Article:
At a first glance, it’s easy to notice the enticing design of the Ventura County Registrar of Voters website. You can immediately find your polling place, your elected officials, the latest election results, and even start a live chat with one of the elections staff by clicking the easy-to-find icons.
It might seem trivial to note how well designed a government website is, but a great layout and useable interface are needed to improve California’s abysmal 45th ranking in voter turnout. As elections websites are becoming more frequently used among new and young voters, there is simply no excuse for an archaic and cluttered look.
Before Registrar Mark Lunn took office, having observed the confusing pathways to voter information, he wasn’t sure that being the elections chief was his path after serving the community in law enforcement. However, the late California Governor (later President) Ronald Reagan once told Lunn, “You can’t impact the outcome of the game if you don’t join the team.” Those words led Lunn to run for the Ventura County Clerk and Recorder/Registrar team to “preserve history and protect democracy” – just like his website says.
Since winning his seat in 2010, Lunn and his staff have tried to design the site from the perspective of the voter. There is purposely no technical elections language in the site, since only elections officials and policy wonks know the technical vocabulary. Ventura is joining other counties – like Marin – in efforts to utilize “plain language” that is accessible to the widest possible audience.
Not only has Lunn and his staff received tons of compliments from the media, various political parties and voters alike, there have been less calls to the Registrar’s office with questions because their user-friendly website is helping voters efficiently find information at their fingertips.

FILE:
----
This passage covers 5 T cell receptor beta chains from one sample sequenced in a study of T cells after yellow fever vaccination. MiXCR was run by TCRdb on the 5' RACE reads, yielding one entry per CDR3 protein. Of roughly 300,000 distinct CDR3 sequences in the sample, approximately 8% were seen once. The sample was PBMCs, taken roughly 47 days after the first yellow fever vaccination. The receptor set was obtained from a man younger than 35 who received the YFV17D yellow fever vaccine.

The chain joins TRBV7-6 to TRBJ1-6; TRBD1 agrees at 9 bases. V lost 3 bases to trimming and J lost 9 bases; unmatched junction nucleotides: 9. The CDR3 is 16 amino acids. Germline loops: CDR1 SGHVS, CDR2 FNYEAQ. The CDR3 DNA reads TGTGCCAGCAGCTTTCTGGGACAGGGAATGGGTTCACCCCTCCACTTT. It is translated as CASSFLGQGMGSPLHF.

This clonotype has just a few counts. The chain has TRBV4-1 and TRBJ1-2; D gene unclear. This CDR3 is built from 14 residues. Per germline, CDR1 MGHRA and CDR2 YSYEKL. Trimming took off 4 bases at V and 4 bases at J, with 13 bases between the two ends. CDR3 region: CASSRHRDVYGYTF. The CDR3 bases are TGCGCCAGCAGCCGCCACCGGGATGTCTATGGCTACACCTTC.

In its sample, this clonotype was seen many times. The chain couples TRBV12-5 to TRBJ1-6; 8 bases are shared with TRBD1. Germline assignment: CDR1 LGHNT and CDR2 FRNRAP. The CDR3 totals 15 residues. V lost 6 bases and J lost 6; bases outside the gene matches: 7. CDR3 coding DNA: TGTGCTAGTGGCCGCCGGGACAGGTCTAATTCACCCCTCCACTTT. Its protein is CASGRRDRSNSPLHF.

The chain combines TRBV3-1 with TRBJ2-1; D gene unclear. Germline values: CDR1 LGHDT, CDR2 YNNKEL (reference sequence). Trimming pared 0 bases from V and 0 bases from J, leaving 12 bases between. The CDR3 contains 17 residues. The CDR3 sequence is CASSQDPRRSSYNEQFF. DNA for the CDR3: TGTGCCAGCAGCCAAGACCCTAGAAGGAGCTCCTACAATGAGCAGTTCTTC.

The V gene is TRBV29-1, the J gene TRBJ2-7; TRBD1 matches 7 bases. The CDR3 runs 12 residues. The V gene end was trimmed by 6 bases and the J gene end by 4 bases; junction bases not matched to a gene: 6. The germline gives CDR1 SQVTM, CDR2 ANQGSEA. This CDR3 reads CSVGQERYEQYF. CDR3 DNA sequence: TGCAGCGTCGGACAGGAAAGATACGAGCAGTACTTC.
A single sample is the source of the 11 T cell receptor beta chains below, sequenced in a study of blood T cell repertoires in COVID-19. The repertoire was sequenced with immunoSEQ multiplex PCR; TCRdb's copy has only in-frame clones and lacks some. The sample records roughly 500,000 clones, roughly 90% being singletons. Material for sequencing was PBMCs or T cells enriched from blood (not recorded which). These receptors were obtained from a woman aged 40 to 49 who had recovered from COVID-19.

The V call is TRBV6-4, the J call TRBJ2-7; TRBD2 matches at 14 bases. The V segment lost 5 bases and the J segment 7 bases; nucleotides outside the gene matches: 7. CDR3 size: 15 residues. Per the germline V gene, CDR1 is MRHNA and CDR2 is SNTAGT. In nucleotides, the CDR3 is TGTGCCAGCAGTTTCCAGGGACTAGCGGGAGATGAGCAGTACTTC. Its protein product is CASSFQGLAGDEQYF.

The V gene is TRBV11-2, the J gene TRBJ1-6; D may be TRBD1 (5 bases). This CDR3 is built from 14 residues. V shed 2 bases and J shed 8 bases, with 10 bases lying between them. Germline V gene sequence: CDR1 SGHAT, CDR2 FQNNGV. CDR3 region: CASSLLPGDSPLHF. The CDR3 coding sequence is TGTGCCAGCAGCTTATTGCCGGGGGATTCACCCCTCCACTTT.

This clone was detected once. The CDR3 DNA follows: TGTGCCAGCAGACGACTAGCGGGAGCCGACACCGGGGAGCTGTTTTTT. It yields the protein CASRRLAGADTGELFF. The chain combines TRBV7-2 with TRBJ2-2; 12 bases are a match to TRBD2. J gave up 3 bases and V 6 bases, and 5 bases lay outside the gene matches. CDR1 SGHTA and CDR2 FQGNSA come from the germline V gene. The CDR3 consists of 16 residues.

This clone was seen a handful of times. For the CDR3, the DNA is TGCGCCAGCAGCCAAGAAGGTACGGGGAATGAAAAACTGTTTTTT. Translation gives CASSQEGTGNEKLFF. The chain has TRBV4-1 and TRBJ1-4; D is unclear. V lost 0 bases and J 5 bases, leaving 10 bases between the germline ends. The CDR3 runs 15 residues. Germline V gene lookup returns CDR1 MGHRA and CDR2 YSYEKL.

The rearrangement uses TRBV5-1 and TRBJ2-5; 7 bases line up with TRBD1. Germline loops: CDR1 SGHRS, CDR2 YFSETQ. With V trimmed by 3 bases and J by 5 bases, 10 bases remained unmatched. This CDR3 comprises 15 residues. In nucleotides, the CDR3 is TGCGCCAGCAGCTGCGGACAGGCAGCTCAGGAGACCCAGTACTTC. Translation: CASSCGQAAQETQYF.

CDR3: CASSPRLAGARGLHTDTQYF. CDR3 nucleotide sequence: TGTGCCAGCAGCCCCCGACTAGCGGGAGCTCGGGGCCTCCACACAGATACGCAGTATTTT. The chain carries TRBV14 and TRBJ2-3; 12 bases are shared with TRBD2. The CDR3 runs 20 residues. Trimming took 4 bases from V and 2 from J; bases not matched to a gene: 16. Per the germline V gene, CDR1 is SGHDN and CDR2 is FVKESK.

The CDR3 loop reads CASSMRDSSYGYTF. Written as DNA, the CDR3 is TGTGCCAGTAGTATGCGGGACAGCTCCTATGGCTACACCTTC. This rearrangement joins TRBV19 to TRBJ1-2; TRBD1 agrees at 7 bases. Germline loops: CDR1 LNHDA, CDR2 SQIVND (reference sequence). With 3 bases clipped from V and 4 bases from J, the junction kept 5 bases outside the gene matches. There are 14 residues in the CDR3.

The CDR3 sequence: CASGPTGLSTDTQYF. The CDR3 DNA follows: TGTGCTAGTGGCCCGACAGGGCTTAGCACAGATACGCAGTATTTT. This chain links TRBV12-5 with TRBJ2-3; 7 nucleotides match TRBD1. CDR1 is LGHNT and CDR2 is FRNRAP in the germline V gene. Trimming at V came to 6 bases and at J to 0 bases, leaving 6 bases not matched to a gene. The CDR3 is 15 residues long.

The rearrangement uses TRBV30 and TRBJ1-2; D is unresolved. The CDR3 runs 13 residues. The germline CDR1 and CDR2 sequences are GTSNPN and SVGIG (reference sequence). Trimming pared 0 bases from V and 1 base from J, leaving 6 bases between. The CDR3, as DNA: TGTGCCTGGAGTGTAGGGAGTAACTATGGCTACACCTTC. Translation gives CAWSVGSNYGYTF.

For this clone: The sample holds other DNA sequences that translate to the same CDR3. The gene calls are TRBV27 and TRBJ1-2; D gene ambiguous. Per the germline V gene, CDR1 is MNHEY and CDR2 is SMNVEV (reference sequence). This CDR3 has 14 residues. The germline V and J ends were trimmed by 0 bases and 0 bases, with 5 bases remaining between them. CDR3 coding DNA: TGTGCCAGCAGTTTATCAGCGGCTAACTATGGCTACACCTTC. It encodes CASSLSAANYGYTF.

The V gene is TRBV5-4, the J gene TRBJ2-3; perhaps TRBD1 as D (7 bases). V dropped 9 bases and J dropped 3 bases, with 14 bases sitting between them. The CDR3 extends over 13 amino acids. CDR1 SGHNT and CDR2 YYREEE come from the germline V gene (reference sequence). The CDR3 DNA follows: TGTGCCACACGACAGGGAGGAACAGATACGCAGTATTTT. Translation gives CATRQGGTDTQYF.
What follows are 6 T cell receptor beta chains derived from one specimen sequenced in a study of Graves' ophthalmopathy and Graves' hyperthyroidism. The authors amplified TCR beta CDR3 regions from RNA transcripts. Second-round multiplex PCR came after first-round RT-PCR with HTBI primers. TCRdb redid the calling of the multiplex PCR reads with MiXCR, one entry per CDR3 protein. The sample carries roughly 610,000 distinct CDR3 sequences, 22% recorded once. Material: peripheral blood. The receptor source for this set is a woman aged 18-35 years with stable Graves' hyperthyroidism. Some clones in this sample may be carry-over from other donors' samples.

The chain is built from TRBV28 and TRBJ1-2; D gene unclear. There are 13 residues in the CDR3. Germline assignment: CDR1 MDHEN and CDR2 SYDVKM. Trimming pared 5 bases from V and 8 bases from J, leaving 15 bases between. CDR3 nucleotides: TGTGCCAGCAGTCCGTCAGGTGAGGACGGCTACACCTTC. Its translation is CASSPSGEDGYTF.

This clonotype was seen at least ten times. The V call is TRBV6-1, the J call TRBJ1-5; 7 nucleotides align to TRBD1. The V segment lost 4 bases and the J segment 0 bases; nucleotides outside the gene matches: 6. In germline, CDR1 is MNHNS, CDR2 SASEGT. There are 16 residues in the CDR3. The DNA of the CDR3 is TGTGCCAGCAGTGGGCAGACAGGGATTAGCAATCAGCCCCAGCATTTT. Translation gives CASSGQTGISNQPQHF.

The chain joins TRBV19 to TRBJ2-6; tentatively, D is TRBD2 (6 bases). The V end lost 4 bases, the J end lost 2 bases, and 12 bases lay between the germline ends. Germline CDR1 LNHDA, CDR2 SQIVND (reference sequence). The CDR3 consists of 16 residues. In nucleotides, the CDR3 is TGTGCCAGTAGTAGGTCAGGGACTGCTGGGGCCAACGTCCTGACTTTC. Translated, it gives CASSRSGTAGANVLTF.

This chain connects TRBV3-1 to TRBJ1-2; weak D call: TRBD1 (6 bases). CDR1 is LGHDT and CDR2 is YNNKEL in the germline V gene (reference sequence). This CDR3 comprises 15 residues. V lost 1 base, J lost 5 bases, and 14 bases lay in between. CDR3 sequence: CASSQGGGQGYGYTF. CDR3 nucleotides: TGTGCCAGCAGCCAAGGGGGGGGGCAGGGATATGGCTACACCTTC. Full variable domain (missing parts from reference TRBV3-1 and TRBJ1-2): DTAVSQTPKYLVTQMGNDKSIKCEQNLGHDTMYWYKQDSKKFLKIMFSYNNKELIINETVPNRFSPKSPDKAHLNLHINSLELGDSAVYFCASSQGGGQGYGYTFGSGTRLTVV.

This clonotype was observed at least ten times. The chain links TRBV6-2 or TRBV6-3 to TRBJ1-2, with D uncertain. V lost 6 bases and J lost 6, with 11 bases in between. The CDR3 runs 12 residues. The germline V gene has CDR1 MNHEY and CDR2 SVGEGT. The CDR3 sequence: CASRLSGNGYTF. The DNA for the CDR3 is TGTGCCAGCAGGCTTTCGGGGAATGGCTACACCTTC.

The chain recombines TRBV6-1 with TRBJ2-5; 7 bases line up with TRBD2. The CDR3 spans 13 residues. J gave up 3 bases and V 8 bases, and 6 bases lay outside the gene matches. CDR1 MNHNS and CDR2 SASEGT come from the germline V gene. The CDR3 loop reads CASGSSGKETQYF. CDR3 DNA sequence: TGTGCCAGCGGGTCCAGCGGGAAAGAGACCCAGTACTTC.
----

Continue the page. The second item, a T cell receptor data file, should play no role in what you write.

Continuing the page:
The amount of elections information is troublesome to sort through, and Registrars do a delicate dance between transparency and understandability. “Usually everything is formatted into indexes,” President of the California Association of Clerks and Elections Officials (CACEO) Cathy Darling Allen explained, “It shouldn’t be this difficult to have digestible information, but the design of information is a very difficult problem to solve.” Most of the time voters just want to know if they’re registered to vote and when the postal worker is delivering sample ballots.
There’s still a lot of work to do on all levels of government. The 2002 federal Help America Vote Act (reform inspired by the 2000 presidential elections) has allocated funding for states to help administer elections, like money to train poll workers or update voting systems. California has received more than $380 million since then, but the State Auditor’s report recently found the state has inefficiently used voting funds all while owing millions of dollars to counties for elections administration.
Despite these challenges you can be hopeful for some real reform soon. Senator Alex Padilla’s bill (SB 361) will place additional requirements on the Secretary of State to provide tools to check the status of registration, provisional ballot and vote by mail ballot, look up your polling place all on the Secretary of State’s website. This would give Californians a statewide “one stop shop” to look up the most essential information to have your vote counted, instead of having accessibility of information vary across county borders.
The successes in Lunn’s years as an elected couldn’t be done without the dedication to do good governance reform in the perspective of voters. That’s what public service means.
Registrars across the state came together this summer to strategize on outreach at the California Association of Clerks and Elections Officials’ Annual (CACEO) Conference. CACEO and California Forward are a part of the Future of California Elections (FOCE), a collaboration between county election officials, civil rights advocates and good government groups committed to identifying consensus-based approaches to the twin goals of increasing the effectiveness of the state’s election system while also expanding participation throughout all of California’s diverse communities.